The start of the Tigray Conflict in Ethiopia, at the beginning of November 2020, was greeted with considerable international concern. Many felt that that the military operation by the Ethiopian Federal Government against the Tigray People’s Liberation Front (TPLF) would herald the start of a protracted war. But less than four weeks later, the Ethiopian Prime Minister, Abiy Ahmed Ali, declared victory.
The Tigray Crisis was at an end. But is the fighting in the Tigray region of Ethiopia really over? And what happens next politically? Hello and welcome! My name is James Ker-Lindsay. Here I take an informed look at International Relations with a particular focus on territorial conflicts, secession, independence movements and new countries. Tigray, the most northerly of Ethiopia’s ten federal regions, has long exerted considerable influence over the country.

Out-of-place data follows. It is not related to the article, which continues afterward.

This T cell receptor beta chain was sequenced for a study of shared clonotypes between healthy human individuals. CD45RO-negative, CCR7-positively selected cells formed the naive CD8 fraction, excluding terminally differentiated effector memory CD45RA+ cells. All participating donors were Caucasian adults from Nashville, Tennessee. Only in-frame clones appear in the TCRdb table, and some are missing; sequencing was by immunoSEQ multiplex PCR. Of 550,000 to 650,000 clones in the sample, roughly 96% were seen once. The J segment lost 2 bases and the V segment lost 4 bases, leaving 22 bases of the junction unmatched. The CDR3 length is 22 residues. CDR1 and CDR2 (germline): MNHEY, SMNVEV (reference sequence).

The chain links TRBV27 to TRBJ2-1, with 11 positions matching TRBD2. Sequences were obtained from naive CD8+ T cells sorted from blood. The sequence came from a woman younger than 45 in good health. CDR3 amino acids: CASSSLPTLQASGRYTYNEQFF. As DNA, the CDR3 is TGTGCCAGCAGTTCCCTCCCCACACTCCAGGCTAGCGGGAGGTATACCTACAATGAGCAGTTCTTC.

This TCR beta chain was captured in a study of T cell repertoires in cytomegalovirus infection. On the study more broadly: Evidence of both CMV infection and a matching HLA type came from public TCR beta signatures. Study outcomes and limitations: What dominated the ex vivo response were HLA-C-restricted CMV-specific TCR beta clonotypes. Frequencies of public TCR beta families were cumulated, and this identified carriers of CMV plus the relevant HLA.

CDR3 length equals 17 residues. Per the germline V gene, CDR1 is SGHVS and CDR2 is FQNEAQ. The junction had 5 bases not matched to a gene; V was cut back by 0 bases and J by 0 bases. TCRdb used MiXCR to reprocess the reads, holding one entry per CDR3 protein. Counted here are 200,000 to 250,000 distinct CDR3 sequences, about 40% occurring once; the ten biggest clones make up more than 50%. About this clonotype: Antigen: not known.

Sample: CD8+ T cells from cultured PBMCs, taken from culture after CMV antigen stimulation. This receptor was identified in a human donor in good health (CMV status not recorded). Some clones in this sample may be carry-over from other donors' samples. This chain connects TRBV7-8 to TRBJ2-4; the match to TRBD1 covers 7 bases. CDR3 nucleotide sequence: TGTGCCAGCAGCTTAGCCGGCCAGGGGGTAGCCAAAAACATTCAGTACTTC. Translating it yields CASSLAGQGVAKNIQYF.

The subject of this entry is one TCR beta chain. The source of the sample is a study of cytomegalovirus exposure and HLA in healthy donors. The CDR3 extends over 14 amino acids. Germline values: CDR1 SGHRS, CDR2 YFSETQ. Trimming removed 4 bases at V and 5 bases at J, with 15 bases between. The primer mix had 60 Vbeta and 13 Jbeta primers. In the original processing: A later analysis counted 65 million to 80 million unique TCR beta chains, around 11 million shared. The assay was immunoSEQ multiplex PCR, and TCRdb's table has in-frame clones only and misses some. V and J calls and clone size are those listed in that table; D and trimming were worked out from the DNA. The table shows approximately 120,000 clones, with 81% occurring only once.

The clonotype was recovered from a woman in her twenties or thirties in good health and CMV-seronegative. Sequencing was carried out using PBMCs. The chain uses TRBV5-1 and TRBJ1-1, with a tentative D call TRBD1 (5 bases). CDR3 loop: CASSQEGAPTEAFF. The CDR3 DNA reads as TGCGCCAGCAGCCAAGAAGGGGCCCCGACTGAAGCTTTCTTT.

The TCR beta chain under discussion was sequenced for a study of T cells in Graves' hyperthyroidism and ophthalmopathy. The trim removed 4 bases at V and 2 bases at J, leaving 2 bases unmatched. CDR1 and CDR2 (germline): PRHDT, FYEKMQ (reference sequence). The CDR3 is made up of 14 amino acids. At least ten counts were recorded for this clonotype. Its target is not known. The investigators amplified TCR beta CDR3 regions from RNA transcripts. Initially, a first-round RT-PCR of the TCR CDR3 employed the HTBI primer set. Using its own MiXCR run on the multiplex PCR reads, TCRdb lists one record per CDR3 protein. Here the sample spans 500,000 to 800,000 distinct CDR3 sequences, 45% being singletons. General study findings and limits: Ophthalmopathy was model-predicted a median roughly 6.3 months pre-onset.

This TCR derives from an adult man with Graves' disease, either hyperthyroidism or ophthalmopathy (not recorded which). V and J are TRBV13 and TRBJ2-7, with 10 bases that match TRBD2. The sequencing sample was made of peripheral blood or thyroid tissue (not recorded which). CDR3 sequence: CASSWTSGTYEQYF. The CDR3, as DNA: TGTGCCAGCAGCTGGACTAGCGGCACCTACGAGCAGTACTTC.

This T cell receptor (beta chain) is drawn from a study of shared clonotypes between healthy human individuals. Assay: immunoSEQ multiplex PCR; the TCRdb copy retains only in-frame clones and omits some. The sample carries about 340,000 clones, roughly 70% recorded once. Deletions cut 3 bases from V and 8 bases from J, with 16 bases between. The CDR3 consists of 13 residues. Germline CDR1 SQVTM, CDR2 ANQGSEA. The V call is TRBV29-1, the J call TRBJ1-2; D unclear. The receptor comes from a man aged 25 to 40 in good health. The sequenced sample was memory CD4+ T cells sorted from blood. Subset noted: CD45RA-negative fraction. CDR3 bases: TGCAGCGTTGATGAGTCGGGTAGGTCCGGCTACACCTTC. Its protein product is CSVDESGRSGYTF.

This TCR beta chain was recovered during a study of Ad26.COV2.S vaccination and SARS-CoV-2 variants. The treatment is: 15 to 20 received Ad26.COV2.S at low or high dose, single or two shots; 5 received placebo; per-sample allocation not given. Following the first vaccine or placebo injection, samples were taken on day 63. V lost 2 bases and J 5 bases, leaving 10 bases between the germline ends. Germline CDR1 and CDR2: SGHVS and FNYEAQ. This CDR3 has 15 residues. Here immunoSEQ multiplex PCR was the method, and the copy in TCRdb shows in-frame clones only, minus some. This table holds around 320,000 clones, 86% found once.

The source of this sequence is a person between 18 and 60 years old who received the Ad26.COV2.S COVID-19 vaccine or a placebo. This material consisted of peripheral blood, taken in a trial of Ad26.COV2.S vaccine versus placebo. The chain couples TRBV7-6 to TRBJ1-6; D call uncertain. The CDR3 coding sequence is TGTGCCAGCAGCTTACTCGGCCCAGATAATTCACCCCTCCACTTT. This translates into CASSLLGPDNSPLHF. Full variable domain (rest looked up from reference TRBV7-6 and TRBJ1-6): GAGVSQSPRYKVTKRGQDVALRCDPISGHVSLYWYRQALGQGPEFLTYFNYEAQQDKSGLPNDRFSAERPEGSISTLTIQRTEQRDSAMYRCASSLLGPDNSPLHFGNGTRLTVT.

Following the removal of the Ethiopia’s Marxist government in May 1991, ethnic Tigrayans assumed senior roles throughout the country’s government and military. However, this all changed in 2018, when Prime Minister Abiy Ahmed assumed power. In the period that followed, relations between the Federal Government and the TPLF administration in Tigray deteriorated sharply. This culminated in a military operation by the Federal Government to overthrow the TPLF on 4 November 2020. But while the government was seemingly able to take military control of the region in less than four weeks, claims that it has now quelled TPLF opposition in Tigray could well be premature. There are now real concerns that the country may be facing a prolonged guerrilla insurgency. But, even if it isn’t, there are now some very serious questions about the future political relationship between Tigray and Ethiopia.